In fact, there are several outdoor equipment pieces installed, good for full-body circuit training – rowing, cross country ski, elliptical, and leg press machines, etc. Combined with the jogging track, which is short but viable (3.2 laps = 1 mile), fitness enthusiasts will find a winning combination of cardio and strength training possibilities.
There are three baseball diamonds, seasonally converted to soccer fields for league play (all ages). There’s a playground for kids. Dogs are welcome, too, if they stay on a leash. Late evening movies in the park are projected onto large inflatable screen. The Community Center houses adult and senior recreational classes and rooms are available to rent.
Across the street is La Cienega Tennis Center, Frank Fenton Field, and Margaret Herrick Library each of them also operated by the City of Beverly Hills. Concessionaire Beverly Hills Tennis provides tennis lessons for all levels.
Things to Do in Beverly Hills
A Word About Beverly Hills Nightlife
Despite the daytime beehive of activity found in Beverly Hills, it’s not widely considered a nightclub kind of town. Businesses, other than restaurants and a few bars, close early. If you want to take it up a notch, a better bet is to hop over to West Hollywood (WeHo) and the Sunset Strip. That’s where you’ll find most of the action.
Here are a few daytime activities to keep one busy; real gems that locals enjoy:
- Afternoon tea at the Beverly Hills Hotel
- Espresso sipping and people watching at Urth Café
- Beer, bourbon, and burgers at The Honor Bar
- Dinner and drinks at Mastro’s – recommendations include the bone-in ribeye, lobster mashed potatoes, and warm butter cake dessert
- Get a mani/pedi and your nails done at Kote Beauty House
- Treat yourself to something sweet: buy a cupcake from an ATM machine at Sprinkles Cupcakes’ flagship bakery.
Fun Facts About Beverly Hills
- The triumvirate of Beverly Hills, Bel Air and Holmby Hills combine to form the colloquial “Platinum Triangle” of highly affluent Los Angeles neighborhoods.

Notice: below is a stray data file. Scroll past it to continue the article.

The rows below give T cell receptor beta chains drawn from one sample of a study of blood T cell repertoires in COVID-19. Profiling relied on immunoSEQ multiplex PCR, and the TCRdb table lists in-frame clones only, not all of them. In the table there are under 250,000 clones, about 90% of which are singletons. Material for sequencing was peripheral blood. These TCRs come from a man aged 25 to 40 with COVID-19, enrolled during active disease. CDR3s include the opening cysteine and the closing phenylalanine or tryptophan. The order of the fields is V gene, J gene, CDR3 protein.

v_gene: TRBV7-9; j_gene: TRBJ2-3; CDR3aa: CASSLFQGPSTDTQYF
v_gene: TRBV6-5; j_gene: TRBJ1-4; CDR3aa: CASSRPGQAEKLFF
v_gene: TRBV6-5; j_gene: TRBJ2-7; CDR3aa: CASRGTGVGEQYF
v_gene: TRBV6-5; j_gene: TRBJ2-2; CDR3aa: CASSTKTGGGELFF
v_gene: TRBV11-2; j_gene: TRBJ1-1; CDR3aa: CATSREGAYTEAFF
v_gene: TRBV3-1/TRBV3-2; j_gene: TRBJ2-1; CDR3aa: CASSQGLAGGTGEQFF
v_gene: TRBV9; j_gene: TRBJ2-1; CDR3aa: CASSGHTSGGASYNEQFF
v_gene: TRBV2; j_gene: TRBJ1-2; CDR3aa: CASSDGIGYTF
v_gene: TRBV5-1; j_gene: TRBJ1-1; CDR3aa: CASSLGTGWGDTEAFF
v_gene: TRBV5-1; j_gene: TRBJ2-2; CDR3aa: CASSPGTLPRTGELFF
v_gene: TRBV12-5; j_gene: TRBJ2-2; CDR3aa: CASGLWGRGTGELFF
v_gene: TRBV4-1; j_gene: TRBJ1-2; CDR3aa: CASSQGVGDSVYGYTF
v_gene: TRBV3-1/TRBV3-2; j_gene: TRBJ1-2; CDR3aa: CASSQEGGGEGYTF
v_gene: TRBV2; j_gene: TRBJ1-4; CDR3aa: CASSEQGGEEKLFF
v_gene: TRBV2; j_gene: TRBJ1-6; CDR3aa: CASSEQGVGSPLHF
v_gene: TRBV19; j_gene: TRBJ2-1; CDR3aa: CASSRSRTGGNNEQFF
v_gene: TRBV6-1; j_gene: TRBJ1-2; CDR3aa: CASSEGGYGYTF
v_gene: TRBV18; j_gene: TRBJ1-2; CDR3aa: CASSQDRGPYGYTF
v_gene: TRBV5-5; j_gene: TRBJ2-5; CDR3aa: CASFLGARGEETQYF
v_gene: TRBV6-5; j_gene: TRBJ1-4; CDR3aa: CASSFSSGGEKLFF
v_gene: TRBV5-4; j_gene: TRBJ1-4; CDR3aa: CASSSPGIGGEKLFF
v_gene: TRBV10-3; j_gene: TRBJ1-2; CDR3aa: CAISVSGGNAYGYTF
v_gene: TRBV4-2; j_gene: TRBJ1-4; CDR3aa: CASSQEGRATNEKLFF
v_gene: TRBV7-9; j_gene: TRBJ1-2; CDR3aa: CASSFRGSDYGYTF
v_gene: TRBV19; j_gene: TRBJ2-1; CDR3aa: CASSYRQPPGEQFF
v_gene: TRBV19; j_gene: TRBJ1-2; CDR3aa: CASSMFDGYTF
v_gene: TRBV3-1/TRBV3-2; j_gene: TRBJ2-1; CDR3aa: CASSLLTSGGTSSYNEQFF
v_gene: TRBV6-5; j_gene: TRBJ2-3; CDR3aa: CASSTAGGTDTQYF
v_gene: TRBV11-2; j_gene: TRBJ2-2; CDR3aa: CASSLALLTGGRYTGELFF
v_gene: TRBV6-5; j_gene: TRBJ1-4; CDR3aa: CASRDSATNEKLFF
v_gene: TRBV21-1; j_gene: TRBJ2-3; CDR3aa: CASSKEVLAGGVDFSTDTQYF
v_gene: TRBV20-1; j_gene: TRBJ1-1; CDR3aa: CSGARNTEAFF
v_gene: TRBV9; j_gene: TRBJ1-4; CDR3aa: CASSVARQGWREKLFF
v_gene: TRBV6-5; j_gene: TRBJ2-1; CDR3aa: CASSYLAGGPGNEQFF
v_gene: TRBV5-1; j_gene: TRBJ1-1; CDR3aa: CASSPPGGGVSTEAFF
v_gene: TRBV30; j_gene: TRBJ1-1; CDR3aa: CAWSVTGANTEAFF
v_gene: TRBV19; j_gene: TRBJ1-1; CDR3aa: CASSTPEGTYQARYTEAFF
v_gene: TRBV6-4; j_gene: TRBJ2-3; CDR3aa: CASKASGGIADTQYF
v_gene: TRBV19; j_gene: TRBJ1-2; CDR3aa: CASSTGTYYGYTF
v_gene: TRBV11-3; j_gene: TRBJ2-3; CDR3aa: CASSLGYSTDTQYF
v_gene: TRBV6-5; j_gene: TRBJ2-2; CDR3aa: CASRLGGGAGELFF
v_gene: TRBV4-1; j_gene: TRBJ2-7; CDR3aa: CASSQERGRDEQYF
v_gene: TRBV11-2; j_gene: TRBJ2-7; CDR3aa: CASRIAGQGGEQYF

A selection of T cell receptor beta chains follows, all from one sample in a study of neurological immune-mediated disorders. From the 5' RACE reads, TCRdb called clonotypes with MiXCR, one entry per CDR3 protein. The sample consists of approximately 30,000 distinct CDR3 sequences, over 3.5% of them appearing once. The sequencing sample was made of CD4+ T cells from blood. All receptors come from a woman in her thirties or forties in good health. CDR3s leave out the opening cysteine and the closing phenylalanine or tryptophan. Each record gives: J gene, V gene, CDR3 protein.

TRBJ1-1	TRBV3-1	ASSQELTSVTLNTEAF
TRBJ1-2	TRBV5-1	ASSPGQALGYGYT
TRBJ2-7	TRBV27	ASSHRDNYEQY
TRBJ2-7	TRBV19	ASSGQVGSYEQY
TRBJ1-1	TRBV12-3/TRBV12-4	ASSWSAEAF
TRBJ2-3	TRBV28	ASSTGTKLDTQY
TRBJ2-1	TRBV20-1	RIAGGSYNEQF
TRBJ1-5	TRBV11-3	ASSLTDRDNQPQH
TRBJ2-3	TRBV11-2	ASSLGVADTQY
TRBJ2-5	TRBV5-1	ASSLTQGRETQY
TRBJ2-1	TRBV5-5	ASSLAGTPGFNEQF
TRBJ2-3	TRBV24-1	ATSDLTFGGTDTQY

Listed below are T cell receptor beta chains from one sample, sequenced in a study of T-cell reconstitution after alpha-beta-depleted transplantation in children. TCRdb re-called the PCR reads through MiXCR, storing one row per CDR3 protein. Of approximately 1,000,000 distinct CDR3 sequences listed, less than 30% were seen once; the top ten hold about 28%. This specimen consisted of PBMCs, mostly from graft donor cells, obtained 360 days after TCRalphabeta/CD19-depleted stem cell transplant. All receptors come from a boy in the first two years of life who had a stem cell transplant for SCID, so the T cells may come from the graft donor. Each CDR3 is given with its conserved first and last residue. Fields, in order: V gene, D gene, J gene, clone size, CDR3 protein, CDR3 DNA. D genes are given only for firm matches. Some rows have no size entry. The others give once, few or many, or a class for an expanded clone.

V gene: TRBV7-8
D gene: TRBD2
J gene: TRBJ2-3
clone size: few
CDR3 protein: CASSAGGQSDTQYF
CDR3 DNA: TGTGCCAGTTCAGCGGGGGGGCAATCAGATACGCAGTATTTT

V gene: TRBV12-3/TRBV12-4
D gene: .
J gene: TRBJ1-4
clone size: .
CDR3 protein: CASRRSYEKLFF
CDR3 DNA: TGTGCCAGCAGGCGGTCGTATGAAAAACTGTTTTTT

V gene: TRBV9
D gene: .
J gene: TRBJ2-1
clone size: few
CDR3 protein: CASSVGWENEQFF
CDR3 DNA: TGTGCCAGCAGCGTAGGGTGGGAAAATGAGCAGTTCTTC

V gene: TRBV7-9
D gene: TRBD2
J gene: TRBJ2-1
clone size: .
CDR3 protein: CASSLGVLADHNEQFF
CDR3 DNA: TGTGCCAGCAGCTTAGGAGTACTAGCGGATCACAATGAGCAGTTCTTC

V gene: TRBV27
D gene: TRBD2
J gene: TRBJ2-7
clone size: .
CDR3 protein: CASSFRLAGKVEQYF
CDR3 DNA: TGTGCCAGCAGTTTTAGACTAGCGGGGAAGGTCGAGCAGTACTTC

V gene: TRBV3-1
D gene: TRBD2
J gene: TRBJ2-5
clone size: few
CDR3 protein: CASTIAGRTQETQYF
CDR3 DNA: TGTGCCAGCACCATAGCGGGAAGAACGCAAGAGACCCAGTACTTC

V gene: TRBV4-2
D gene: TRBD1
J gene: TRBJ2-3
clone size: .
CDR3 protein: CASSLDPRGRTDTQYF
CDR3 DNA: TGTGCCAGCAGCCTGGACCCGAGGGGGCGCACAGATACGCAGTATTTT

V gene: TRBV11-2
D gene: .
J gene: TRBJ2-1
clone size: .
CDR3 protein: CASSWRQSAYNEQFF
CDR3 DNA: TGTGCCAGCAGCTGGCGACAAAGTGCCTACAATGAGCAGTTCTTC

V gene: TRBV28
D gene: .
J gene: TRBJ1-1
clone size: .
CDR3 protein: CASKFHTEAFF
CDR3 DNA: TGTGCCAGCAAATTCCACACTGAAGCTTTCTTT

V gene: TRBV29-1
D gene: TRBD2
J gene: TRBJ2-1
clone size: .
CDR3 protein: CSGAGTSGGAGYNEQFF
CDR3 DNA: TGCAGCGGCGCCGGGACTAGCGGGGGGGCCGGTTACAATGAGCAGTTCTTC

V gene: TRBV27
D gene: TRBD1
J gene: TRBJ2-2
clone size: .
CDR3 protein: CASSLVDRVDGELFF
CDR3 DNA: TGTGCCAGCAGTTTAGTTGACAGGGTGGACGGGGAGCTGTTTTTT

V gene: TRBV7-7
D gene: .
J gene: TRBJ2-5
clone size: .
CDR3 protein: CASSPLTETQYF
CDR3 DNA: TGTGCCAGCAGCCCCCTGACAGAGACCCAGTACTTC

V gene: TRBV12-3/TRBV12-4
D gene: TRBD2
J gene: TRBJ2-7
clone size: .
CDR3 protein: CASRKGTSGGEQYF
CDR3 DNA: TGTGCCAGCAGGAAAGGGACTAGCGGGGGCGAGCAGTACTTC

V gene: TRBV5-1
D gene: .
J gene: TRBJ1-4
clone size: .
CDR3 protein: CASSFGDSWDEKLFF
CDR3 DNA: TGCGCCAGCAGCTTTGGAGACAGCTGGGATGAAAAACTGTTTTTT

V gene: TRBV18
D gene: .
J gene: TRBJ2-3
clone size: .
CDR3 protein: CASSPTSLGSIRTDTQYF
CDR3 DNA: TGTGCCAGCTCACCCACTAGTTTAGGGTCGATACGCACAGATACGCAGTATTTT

- The Beverly Hills Hotel was built on a former lima bean field. The shores of its pool were once small beaches made from imported sand from Arizona.
- In fact, all of Beverly Hills was once a Spanish lima bean ranch. The first home was built here in 1907.
- The city has been acknowledged for its urban forestry master plan with the Tree City USA award each year for three decades. The parks and recreation department maintains all parkway trees and protects indigenous species growing on private property.
- Beverly Hills is home to the first Cheesecake Factory restaurant (1978).
- West Hollywood
- Holmby Hills
- Bel Air
- Rancho Park
- Beverly Center
- Robertson Boulevard
- The Grove / Original Farmers’ Market
- The Getty Center
- Hammer Museum
- The Paley Center for Media
- Museum of Tolerance
- Los Angeles Country Club
- Rancho Park Golf Course
Final Thoughts About Life in Beverly Hills
Beverly Hills is a small town in a big city. While known for its glamour, mansions and wealth, life here can be pretty normal for its residents. There’s a lot more going on here than shopping.
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Locals get to know each other. There’s a sense of belonging and civic engagement. Events like the weekly farmers’ market, annual Woofstock 90210 and twice-yearly artShow bring the community together to celebrate life in one of the most desirable (and pricey) zip codes in the United States.
Beverly Hills is walkable and livable, even though it sits in the heart of a major metropolis. Parks (and mini-parks) create green zones and open spaces to stretch out and relax, enjoy a picnic, exercise or give your dog the chance to burn off some pent-up energy. The city’s master planning efforts not only protects trees, but protects property values and keeps the area aesthetically appealing.